But we got a result, kept a clean sheet, and it most definitely gives Warren Joyce something to build upon, so I can’t be too critical.
Dan Burn pulling out ill before kick off and two forced substitutions would have majorly disrupted Joyce’s plans.
It was also a shame to see Adam Bogdan suffer such a bad injury, which means we have seen the last of him at the Latics.
With just 41-year-old Jussi Jaaskelainen and 19-year-old Dan Lavercombe the only two pro keepers at the club, we have a bit of a goalkeeper crisis.
Hopefully we can pull a non-contract player from somewhere to ease the situation until January at least.
It was a great pleasure and a relief to see Dave Whelan’s birthday present unveiled on Thursday.
For what Whelan has done for the Latics over the past 21 years, he deserves the recognition.
It is highly debatable we would still have a club to support if he hadn’t stepped in all those years back.
The relief part? Well have you seen some of the statues that get produced? It was a nervy wait I can tell you until the covers were pulled back.
It is a cracker, a real likeness, and the FA Cup in his hands adds the magical touch that not only Whelan but all Latics fans have cherished memories about.
Yes it is a statue to honour Whelan, but it also displays a remarkable chapter in our history and one we can all be proud of - a statute for all of us.
We’re on the telly on Monday, so a dull weekend of pre-Christmas decorating in store.
Hopefully we can pull another resolute performance out of the bag and gain a positive result at Huddersfield.
Dave Whelan announced somewhat in jest that if Warren Joyce manages to get us back to the Premier League he would commission a statue of Joyce next to his.
He must have seen the previous game at Barnsley on Saturday because, at present, this Latics side are as far away from a promotion push as at any time this season.
Next up it’s another trip over the Pennines – this time to Huddersfield.
Any sort of result would but welcome, but we really need to start winning games.
I didn’t manage to get over to Wigan on Thursday to witness the unveiling of Dave Whelan’s statue, but it looked a wonderful event, befitting of the man and a wonderful honour for someone who has given the town so much.
Whelan is often much maligned, but there is no escaping the fact that without him there would be no Wigan Athletic.
Certainly not in its current guise, and it was great to see Roberto Martinez and Emmerson Boyce return to celebrate.
There is now a permanent memorial now to the most famous day in our history and, although some will laugh, there is no better monument than seeing the man behind that day honoured outside his stadium.
I know it’s still early days in Warren Joyce’s tenure as Latics boss, but so far it’s looking like new manager, same old story.
On paper a clean sheet and a point at Barnsley, who were the second highest scorers in the Championship, isn’t bad.
Having said that, when you look deeper, it isn’t encouraging to see we only had one half-decent opportunity through Yanic Wildschut.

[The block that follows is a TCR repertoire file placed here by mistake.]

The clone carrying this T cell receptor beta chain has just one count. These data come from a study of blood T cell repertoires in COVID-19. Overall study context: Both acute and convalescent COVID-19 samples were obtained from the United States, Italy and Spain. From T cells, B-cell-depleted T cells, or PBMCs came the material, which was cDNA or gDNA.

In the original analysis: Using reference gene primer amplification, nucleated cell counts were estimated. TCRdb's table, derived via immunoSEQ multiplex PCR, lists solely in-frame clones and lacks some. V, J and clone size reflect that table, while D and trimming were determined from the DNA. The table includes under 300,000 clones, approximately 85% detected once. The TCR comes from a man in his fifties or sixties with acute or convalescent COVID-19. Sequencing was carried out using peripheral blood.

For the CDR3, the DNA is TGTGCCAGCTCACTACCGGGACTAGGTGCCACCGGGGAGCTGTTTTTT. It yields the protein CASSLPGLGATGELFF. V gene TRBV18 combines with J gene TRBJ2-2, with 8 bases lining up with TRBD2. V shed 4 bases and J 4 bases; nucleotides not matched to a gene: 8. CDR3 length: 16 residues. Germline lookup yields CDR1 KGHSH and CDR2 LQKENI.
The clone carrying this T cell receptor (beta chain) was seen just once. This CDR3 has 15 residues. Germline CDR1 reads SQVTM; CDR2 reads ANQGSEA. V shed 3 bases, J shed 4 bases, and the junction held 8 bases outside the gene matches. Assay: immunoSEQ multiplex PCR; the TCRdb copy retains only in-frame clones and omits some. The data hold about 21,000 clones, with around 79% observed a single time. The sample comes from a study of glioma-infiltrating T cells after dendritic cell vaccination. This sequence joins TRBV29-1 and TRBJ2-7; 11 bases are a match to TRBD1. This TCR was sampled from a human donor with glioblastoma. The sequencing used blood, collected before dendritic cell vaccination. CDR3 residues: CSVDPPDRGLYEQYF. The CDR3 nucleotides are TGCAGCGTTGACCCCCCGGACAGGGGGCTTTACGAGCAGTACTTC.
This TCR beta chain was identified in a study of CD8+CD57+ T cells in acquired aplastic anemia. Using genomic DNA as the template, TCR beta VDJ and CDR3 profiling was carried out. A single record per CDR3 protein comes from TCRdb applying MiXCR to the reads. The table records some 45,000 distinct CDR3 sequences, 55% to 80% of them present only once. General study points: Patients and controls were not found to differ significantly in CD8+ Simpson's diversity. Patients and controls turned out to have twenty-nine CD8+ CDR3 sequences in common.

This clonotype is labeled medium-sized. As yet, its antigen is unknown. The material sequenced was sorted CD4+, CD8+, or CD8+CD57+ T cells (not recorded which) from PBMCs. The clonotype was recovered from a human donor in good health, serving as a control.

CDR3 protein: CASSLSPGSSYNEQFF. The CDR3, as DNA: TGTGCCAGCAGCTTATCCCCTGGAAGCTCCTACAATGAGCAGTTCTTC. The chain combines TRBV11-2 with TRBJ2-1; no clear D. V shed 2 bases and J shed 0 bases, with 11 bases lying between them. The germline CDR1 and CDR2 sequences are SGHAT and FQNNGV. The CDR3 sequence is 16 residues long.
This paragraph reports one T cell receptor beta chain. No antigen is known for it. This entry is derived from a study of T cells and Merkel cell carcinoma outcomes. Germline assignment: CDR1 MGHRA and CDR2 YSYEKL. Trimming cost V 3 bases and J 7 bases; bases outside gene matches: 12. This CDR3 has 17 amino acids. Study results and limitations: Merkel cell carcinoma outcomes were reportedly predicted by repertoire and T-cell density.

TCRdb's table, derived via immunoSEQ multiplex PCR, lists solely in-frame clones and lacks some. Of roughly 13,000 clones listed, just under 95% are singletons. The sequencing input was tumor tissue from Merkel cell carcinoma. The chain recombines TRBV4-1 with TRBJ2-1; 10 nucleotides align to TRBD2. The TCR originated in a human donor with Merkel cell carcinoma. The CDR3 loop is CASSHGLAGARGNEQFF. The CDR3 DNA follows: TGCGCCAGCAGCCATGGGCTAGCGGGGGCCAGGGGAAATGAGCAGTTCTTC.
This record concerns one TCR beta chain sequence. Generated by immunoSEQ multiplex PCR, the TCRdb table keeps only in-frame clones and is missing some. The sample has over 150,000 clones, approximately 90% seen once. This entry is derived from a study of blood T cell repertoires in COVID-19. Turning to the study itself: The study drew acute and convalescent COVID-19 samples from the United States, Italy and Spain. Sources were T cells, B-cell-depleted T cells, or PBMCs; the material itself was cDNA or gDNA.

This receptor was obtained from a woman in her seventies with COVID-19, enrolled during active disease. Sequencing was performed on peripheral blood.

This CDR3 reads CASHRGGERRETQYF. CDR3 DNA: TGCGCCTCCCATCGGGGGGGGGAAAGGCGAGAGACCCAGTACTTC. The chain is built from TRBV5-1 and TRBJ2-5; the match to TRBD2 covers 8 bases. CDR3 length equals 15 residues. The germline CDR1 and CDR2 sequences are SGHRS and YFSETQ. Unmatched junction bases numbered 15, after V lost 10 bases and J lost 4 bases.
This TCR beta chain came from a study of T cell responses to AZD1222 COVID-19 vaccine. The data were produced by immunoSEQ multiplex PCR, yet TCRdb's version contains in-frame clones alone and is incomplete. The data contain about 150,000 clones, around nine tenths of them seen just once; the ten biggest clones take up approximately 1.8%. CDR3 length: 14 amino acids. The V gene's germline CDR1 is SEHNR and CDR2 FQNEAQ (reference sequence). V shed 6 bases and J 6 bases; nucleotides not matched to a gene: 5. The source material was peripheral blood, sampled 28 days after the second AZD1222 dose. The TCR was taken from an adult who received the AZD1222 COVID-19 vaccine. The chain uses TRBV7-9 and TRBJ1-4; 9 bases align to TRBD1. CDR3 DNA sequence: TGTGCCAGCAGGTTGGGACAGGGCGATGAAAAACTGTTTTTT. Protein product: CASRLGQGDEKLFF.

You would have thought that with Gary Caldwell’s exit would have gone the club’s tendency to use players out of position.
However, here we are again, discussing bizarre decisions such as playing Wildschut, who is a left-winger, as a lone striker, while Will Grigg, Adam Le Fondre and Craig Davies are sat on the bench.
Moving on to another thing that worries me – I have no idea how we are going to play or what our philosophy is.
At least Caldwell was open about his style of play.
It was very much possession-based and, even though many disagreed with it, we all knew what we were going to get week in, week out.
At Oakwell we had 38 per cent possession and did a lot of defending.
Now you can read those statistics whichever way you like, but for me that says we want to be solid at the back and counter-attack teams under Joyce.
But to counter-attack teams you actually need to attack, which is evidently something we struggle with considering we’re the lowest scorers in the division with 14 goals in 17 games.
As you can probably tell, I’m slightly concerned.
The only way is up, but we need to head in that direction sooner rather than later.
Saturday’s dismal 0-0 draw with Barnsley was the first time I’ve seen us under Warren Joyce.
The performance doesn’t fill me with much confidence going into the run of games we’ve got coming up. When I saw the team sheet, I couldn’t understand why we didn’t start with a striker when we had THREE on the bench.
Joyce’s decision to bring Luke Garbutt on, when Nick Powell walked off injured, seemed to suggest he came for a point and didn’t want to get beat at any cost.
Powell got a lot of stick from supporters around me.
You can see where the anger comes from, because at times it seems like he’s disinterested and just isn’t up for the fight.
Which is a shame, becaue he’s definitely got the ability to be a brilliant player.
But sometimes his attitude lets himself down.
Also I don’t think Yanic Wildschut is a striker.
His second-half chance when he was one-on-one with the Barnsley keeper summed it up.